HENRY ROBERTS, Connecticut’s 44th governor, was born in Brooklyn, New York, on June 22, 1853. In 1878 he graduated from Yale University, he studied at Columbia University for one year, and in 1879 earned a law degree from Yale Law School. After practicing law for several years, Roberts entered into his father’s manufacturing business, the Hartford Woven Wire Mattress Company, and served as company’s president from 1886 to 1907. He invested in several lucrative business transactions and served as director in various corporations. Roberts entered politics in 1897 as alderman of Hartford. He also served as a member of the Connecticut House of Representatives from 1899 to 1901, was a member of the Connecticut State Senate from 1901 to 1902, and was lieutenant governor of Connecticut from 1903 to 1905. Roberts won the 1904 Republican gubernatorial nomination, and was elected Governor of Connecticut. During his tenure, legislation passed that banned bakeries from operating below ground level, and a bill was launched that systematized the operation of automobiles. Also enacted during Robert’s administration was the fortification of the public’s safety from private enterprises and public officials fraudulent practices, and the failure of non-support of wives was met with jail sentences. Roberts left office on January 9, 1907, and he returned to his various business interests. He also served as president of the Hartford Water Board, and was a trustee of the Slater Industrial School in North Carolina. Governor Henry Roberts died on May 1, 1929, and is buried at the Cedar Hill Cemetery in Hartford, Connecticut.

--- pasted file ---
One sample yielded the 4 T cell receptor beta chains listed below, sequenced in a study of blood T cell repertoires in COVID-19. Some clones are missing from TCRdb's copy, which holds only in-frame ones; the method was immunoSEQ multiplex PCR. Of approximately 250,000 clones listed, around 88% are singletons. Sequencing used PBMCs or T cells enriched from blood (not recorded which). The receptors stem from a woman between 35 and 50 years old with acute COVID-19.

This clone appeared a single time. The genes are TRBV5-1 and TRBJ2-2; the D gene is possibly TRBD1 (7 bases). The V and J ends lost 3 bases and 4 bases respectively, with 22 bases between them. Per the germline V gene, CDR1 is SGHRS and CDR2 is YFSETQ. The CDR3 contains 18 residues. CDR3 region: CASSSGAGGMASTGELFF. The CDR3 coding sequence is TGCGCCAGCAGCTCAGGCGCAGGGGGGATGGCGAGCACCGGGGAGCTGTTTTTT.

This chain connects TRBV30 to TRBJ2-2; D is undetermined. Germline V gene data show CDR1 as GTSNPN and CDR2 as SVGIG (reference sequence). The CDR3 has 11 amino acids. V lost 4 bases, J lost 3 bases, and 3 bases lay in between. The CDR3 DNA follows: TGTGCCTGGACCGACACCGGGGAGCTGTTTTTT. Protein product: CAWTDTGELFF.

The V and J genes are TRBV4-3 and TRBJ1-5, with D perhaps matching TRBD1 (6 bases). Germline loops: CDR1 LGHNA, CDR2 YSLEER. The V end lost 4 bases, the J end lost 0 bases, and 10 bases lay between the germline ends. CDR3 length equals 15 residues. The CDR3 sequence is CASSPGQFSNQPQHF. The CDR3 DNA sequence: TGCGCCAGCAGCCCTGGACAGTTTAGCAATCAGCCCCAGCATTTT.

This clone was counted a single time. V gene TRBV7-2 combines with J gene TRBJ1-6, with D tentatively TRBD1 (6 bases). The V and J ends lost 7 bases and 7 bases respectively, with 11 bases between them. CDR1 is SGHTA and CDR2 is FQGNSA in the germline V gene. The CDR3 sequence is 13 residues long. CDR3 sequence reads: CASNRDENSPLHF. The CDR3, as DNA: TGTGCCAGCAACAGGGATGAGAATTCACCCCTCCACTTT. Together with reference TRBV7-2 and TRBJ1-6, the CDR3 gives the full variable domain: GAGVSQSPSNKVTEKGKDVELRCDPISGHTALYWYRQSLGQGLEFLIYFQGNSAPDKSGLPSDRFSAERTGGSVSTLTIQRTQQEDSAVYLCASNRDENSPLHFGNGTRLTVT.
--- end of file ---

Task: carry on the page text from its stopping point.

Sobel, Robert, and John Raimo, eds. Biographical Directory of the Governors of the United States, 1789-1978, Vol. 1, Westport, Conn.; Meckler Books, 1978. 4 vols.
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